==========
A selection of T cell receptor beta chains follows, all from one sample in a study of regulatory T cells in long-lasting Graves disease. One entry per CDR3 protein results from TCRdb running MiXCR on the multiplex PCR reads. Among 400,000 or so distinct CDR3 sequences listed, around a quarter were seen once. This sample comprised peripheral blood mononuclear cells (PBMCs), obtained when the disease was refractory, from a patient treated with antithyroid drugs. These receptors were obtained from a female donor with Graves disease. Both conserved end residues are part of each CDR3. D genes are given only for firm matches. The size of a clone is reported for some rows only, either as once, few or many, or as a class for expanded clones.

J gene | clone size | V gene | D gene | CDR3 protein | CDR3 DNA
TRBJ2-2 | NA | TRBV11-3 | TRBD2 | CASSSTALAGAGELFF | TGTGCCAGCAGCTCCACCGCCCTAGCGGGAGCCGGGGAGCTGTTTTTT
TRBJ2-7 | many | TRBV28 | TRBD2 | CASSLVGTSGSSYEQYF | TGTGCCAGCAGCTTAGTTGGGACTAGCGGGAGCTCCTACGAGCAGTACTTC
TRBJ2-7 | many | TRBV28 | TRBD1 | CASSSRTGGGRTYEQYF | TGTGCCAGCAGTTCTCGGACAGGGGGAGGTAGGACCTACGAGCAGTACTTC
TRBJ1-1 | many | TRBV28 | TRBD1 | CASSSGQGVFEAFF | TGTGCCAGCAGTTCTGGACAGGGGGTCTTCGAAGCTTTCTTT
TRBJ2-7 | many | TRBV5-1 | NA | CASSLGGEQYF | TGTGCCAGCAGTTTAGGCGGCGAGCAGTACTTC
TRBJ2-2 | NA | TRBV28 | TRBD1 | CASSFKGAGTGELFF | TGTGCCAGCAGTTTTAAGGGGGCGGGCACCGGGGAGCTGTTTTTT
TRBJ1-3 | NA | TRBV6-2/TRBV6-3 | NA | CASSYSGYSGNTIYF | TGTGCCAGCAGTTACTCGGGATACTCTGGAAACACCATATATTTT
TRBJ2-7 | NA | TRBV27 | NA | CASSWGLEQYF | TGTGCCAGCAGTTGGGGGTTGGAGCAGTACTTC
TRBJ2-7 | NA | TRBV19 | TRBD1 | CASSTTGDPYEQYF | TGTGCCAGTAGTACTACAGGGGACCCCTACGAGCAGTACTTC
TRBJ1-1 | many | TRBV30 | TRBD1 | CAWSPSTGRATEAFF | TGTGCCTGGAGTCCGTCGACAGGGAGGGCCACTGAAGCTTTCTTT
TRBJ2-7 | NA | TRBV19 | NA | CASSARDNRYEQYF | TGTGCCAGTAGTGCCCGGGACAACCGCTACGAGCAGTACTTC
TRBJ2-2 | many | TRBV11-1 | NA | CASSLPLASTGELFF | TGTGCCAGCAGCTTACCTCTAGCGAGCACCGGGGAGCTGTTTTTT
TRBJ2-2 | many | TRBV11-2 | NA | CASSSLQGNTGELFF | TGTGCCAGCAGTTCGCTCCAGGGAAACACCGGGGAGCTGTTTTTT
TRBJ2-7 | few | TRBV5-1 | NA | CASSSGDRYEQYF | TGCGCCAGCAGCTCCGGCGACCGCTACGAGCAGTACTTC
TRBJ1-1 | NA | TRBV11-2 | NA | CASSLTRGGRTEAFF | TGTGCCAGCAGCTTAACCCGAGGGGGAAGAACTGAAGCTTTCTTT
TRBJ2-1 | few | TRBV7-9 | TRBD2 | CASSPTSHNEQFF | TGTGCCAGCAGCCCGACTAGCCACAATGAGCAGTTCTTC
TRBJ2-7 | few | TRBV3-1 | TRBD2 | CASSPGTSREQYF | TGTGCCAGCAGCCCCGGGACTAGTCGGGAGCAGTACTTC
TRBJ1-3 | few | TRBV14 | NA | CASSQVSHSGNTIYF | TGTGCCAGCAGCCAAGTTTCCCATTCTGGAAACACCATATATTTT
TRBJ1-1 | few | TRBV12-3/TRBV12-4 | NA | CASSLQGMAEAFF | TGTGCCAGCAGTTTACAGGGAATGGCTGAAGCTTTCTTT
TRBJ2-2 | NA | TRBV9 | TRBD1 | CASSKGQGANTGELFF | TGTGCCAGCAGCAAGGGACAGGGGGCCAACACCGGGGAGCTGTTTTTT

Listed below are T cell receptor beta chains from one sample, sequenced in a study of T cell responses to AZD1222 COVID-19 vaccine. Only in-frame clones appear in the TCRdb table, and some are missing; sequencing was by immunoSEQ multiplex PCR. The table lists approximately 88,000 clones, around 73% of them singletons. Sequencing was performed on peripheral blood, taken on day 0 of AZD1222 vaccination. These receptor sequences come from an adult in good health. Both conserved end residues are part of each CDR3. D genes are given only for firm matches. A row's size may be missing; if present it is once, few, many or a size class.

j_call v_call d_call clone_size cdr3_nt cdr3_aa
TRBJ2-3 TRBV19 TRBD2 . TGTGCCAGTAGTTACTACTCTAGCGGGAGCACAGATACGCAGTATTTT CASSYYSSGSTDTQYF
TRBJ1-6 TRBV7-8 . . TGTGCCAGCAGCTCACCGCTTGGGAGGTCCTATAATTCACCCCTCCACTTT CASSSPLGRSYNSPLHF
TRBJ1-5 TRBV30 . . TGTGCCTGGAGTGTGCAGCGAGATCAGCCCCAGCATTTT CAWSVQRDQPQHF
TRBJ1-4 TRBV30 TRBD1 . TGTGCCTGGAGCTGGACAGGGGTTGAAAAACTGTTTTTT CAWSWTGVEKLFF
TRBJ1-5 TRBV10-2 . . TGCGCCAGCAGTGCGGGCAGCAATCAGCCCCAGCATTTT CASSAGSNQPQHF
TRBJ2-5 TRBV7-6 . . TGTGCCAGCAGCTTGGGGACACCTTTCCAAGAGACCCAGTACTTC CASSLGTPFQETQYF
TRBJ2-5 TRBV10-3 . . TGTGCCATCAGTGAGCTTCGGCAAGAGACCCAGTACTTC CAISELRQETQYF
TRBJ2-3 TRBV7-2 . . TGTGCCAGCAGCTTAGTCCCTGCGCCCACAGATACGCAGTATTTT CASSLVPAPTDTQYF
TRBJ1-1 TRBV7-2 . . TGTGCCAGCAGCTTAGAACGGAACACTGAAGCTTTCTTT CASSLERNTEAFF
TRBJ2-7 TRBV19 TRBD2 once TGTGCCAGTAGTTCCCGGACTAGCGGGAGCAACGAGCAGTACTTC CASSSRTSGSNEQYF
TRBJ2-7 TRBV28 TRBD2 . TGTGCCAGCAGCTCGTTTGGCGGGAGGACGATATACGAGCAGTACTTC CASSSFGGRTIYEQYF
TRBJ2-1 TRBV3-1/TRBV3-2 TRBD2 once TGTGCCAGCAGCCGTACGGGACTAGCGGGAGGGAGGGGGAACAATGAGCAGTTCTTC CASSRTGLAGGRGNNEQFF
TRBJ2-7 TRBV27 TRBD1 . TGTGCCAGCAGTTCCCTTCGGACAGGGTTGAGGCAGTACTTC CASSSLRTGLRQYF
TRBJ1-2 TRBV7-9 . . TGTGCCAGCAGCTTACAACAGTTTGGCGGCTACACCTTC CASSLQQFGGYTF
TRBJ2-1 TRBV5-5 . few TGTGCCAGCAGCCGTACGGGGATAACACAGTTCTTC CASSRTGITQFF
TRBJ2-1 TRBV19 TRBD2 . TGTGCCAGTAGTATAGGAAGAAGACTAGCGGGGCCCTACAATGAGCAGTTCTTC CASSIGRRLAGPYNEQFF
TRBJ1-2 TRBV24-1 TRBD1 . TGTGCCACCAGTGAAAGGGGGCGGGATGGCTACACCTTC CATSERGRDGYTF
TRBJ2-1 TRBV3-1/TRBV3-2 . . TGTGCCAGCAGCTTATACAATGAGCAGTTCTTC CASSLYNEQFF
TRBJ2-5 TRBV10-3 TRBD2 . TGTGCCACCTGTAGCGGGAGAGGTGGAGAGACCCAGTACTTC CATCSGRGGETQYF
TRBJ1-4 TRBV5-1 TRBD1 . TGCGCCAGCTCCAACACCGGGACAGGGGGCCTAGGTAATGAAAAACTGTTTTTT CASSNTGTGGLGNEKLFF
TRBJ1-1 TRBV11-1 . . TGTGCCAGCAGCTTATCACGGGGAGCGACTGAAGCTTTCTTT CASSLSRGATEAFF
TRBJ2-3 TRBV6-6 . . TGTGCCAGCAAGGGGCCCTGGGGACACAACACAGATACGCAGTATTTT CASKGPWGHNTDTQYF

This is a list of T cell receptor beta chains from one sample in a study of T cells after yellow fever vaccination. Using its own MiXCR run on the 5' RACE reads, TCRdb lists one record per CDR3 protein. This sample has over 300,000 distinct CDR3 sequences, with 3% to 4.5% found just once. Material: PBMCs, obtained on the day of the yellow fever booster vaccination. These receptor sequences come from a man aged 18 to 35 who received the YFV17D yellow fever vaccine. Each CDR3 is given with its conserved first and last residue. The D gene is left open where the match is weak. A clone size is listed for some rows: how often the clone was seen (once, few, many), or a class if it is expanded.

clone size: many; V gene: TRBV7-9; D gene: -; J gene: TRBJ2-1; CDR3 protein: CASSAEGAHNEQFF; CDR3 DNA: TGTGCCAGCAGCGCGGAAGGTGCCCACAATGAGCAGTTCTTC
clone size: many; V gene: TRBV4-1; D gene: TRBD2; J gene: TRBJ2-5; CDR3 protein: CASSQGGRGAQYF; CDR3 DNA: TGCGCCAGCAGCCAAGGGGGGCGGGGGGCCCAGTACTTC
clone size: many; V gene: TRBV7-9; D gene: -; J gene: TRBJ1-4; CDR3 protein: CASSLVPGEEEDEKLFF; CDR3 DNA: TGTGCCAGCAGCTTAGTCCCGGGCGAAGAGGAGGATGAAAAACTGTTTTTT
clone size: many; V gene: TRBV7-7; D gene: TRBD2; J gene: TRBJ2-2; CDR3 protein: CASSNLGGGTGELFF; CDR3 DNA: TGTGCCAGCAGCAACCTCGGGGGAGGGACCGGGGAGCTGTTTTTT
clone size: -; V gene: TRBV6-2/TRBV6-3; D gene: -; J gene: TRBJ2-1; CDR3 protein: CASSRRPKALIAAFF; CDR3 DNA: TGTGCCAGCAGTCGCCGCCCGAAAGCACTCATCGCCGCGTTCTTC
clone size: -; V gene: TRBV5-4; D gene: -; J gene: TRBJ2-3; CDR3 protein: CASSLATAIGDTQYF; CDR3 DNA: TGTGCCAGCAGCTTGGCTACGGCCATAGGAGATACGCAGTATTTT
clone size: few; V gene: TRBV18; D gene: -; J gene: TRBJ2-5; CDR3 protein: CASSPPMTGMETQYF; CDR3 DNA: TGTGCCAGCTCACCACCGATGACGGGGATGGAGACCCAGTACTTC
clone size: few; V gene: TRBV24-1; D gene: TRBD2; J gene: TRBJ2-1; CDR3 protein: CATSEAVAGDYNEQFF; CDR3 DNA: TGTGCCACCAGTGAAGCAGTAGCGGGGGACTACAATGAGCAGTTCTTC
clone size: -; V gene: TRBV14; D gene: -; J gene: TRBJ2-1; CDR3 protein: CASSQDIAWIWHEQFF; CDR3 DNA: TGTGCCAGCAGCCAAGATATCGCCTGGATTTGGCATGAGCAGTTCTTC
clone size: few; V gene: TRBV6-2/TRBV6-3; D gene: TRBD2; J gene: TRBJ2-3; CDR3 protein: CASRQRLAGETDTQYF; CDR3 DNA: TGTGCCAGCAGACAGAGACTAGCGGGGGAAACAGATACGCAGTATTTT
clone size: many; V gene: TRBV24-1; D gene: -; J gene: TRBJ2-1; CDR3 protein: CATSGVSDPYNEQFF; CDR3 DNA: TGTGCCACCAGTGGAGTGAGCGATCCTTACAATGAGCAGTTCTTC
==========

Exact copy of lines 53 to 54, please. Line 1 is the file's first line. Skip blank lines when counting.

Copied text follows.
clone size: -; V gene: TRBV5-4; D gene: -; J gene: TRBJ2-3; CDR3 protein: CASSLATAIGDTQYF; CDR3 DNA: TGTGCCAGCAGCTTGGCTACGGCCATAGGAGATACGCAGTATTTT
clone size: few; V gene: TRBV18; D gene: -; J gene: TRBJ2-5; CDR3 protein: CASSPPMTGMETQYF; CDR3 DNA: TGTGCCAGCTCACCACCGATGACGGGGATGGAGACCCAGTACTTC